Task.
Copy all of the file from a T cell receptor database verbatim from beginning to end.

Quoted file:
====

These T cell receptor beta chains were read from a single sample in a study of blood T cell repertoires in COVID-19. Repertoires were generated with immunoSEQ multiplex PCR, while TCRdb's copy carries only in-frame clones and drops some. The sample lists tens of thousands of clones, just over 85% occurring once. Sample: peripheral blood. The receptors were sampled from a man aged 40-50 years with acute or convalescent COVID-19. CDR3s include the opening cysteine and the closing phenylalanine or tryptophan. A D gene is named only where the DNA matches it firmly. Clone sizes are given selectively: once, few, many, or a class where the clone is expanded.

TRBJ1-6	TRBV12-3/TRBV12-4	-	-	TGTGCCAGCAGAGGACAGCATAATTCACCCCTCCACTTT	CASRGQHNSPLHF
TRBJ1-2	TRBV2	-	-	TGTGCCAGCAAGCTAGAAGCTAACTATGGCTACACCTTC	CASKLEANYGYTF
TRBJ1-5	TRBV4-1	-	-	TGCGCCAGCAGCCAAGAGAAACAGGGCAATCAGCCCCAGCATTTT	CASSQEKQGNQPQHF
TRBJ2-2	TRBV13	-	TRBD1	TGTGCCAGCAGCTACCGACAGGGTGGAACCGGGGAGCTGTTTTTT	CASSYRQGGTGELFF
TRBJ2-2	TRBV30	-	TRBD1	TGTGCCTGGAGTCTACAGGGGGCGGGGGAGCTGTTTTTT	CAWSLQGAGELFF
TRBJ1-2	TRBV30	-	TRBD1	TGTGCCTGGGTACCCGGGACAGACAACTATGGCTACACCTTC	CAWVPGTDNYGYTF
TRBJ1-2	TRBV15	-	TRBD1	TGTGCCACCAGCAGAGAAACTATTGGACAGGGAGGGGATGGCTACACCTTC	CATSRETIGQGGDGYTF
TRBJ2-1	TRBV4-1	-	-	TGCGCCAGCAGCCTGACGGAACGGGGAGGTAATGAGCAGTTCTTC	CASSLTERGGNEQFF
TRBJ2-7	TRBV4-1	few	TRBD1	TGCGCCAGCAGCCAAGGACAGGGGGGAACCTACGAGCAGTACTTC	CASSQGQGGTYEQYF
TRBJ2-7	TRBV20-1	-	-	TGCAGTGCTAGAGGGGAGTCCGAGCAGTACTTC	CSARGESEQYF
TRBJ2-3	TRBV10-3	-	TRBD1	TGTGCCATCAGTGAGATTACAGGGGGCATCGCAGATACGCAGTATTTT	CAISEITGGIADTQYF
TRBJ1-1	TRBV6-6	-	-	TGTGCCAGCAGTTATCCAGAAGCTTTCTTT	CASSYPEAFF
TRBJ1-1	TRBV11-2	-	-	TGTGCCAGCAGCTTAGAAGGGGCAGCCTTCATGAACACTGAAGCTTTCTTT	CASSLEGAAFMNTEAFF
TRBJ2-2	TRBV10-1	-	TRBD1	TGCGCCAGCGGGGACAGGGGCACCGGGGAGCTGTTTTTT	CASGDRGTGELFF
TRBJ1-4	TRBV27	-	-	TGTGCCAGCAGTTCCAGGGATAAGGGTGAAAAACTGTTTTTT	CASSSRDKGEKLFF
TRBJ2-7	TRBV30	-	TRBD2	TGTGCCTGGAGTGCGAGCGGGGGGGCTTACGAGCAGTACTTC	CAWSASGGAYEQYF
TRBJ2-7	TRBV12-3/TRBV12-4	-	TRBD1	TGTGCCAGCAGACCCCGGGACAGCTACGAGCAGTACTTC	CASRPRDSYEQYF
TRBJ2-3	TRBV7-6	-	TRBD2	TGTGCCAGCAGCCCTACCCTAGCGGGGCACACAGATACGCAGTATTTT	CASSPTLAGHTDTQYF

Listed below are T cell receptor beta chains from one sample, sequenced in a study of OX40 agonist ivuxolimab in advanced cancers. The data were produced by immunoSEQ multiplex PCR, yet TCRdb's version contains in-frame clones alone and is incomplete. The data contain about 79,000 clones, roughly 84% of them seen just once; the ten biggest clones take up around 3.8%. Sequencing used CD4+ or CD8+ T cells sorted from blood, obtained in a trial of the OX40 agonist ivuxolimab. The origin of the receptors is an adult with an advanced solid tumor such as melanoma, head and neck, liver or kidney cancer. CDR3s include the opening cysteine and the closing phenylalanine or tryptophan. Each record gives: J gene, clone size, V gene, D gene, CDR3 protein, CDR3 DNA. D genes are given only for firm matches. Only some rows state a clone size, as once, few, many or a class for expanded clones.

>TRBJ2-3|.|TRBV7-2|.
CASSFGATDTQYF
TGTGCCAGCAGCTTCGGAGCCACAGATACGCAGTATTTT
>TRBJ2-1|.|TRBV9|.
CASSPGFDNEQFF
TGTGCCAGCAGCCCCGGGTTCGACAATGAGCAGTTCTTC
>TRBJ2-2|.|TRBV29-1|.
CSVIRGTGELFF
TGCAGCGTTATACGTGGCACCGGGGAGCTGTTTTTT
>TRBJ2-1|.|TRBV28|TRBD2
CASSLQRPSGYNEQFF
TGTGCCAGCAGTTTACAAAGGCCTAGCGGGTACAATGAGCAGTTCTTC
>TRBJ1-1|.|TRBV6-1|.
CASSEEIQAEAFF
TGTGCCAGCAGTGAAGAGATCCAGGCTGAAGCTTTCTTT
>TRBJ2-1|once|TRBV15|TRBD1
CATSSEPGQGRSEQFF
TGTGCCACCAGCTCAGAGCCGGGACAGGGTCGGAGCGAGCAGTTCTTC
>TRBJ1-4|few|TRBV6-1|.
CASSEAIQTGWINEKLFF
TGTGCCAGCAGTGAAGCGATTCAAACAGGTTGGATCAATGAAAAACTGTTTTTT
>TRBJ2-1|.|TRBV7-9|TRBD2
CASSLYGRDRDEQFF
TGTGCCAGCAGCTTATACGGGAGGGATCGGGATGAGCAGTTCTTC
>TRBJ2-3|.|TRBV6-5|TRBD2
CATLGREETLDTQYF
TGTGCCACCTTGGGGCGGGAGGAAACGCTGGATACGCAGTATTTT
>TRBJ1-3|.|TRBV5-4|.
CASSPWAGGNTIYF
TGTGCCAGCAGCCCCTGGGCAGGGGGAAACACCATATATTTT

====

These T cell receptor beta chains were read from a single sample in a study of blood T cell repertoires in COVID-19. Repertoires were generated with immunoSEQ multiplex PCR, while TCRdb's copy carries only in-frame clones and drops some. The sample lists tens of thousands of clones, just over 85% occurring once. Sample: peripheral blood. The receptors were sampled from a man aged 40-50 years with acute or convalescent COVID-19. CDR3s include the opening cysteine and the closing phenylalanine or tryptophan. A D gene is named only where the DNA matches it firmly. Clone sizes are given selectively: once, few, many, or a class where the clone is expanded.

TRBJ1-6	TRBV12-3/TRBV12-4	-	-	TGTGCCAGCAGAGGACAGCATAATTCACCCCTCCACTTT	CASRGQHNSPLHF
TRBJ1-2	TRBV2	-	-	TGTGCCAGCAAGCTAGAAGCTAACTATGGCTACACCTTC	CASKLEANYGYTF
TRBJ1-5	TRBV4-1	-	-	TGCGCCAGCAGCCAAGAGAAACAGGGCAATCAGCCCCAGCATTTT	CASSQEKQGNQPQHF
TRBJ2-2	TRBV13	-	TRBD1	TGTGCCAGCAGCTACCGACAGGGTGGAACCGGGGAGCTGTTTTTT	CASSYRQGGTGELFF
TRBJ2-2	TRBV30	-	TRBD1	TGTGCCTGGAGTCTACAGGGGGCGGGGGAGCTGTTTTTT	CAWSLQGAGELFF
TRBJ1-2	TRBV30	-	TRBD1	TGTGCCTGGGTACCCGGGACAGACAACTATGGCTACACCTTC	CAWVPGTDNYGYTF
TRBJ1-2	TRBV15	-	TRBD1	TGTGCCACCAGCAGAGAAACTATTGGACAGGGAGGGGATGGCTACACCTTC	CATSRETIGQGGDGYTF
TRBJ2-1	TRBV4-1	-	-	TGCGCCAGCAGCCTGACGGAACGGGGAGGTAATGAGCAGTTCTTC	CASSLTERGGNEQFF
TRBJ2-7	TRBV4-1	few	TRBD1	TGCGCCAGCAGCCAAGGACAGGGGGGAACCTACGAGCAGTACTTC	CASSQGQGGTYEQYF
TRBJ2-7	TRBV20-1	-	-	TGCAGTGCTAGAGGGGAGTCCGAGCAGTACTTC	CSARGESEQYF
TRBJ2-3	TRBV10-3	-	TRBD1	TGTGCCATCAGTGAGATTACAGGGGGCATCGCAGATACGCAGTATTTT	CAISEITGGIADTQYF
TRBJ1-1	TRBV6-6	-	-	TGTGCCAGCAGTTATCCAGAAGCTTTCTTT	CASSYPEAFF
TRBJ1-1	TRBV11-2	-	-	TGTGCCAGCAGCTTAGAAGGGGCAGCCTTCATGAACACTGAAGCTTTCTTT	CASSLEGAAFMNTEAFF
TRBJ2-2	TRBV10-1	-	TRBD1	TGCGCCAGCGGGGACAGGGGCACCGGGGAGCTGTTTTTT	CASGDRGTGELFF
TRBJ1-4	TRBV27	-	-	TGTGCCAGCAGTTCCAGGGATAAGGGTGAAAAACTGTTTTTT	CASSSRDKGEKLFF
TRBJ2-7	TRBV30	-	TRBD2	TGTGCCTGGAGTGCGAGCGGGGGGGCTTACGAGCAGTACTTC	CAWSASGGAYEQYF
TRBJ2-7	TRBV12-3/TRBV12-4	-	TRBD1	TGTGCCAGCAGACCCCGGGACAGCTACGAGCAGTACTTC	CASRPRDSYEQYF
TRBJ2-3	TRBV7-6	-	TRBD2	TGTGCCAGCAGCCCTACCCTAGCGGGGCACACAGATACGCAGTATTTT	CASSPTLAGHTDTQYF

Listed below are T cell receptor beta chains from one sample, sequenced in a study of OX40 agonist ivuxolimab in advanced cancers. The data were produced by immunoSEQ multiplex PCR, yet TCRdb's version contains in-frame clones alone and is incomplete. The data contain about 79,000 clones, roughly 84% of them seen just once; the ten biggest clones take up around 3.8%. Sequencing used CD4+ or CD8+ T cells sorted from blood, obtained in a trial of the OX40 agonist ivuxolimab. The origin of the receptors is an adult with an advanced solid tumor such as melanoma, head and neck, liver or kidney cancer. CDR3s include the opening cysteine and the closing phenylalanine or tryptophan. Each record gives: J gene, clone size, V gene, D gene, CDR3 protein, CDR3 DNA. D genes are given only for firm matches. Only some rows state a clone size, as once, few, many or a class for expanded clones.

>TRBJ2-3|.|TRBV7-2|.
CASSFGATDTQYF
TGTGCCAGCAGCTTCGGAGCCACAGATACGCAGTATTTT
>TRBJ2-1|.|TRBV9|.
CASSPGFDNEQFF
TGTGCCAGCAGCCCCGGGTTCGACAATGAGCAGTTCTTC
>TRBJ2-2|.|TRBV29-1|.
CSVIRGTGELFF
TGCAGCGTTATACGTGGCACCGGGGAGCTGTTTTTT
>TRBJ2-1|.|TRBV28|TRBD2
CASSLQRPSGYNEQFF
TGTGCCAGCAGTTTACAAAGGCCTAGCGGGTACAATGAGCAGTTCTTC
>TRBJ1-1|.|TRBV6-1|.
CASSEEIQAEAFF
TGTGCCAGCAGTGAAGAGATCCAGGCTGAAGCTTTCTTT
>TRBJ2-1|once|TRBV15|TRBD1
CATSSEPGQGRSEQFF
TGTGCCACCAGCTCAGAGCCGGGACAGGGTCGGAGCGAGCAGTTCTTC
>TRBJ1-4|few|TRBV6-1|.
CASSEAIQTGWINEKLFF
TGTGCCAGCAGTGAAGCGATTCAAACAGGTTGGATCAATGAAAAACTGTTTTTT
>TRBJ2-1|.|TRBV7-9|TRBD2
CASSLYGRDRDEQFF
TGTGCCAGCAGCTTATACGGGAGGGATCGGGATGAGCAGTTCTTC
>TRBJ2-3|.|TRBV6-5|TRBD2
CATLGREETLDTQYF
TGTGCCACCTTGGGGCGGGAGGAAACGCTGGATACGCAGTATTTT
>TRBJ1-3|.|TRBV5-4|.
CASSPWAGGNTIYF
TGTGCCAGCAGCCCCTGGGCAGGGGGAAACACCATATATTTT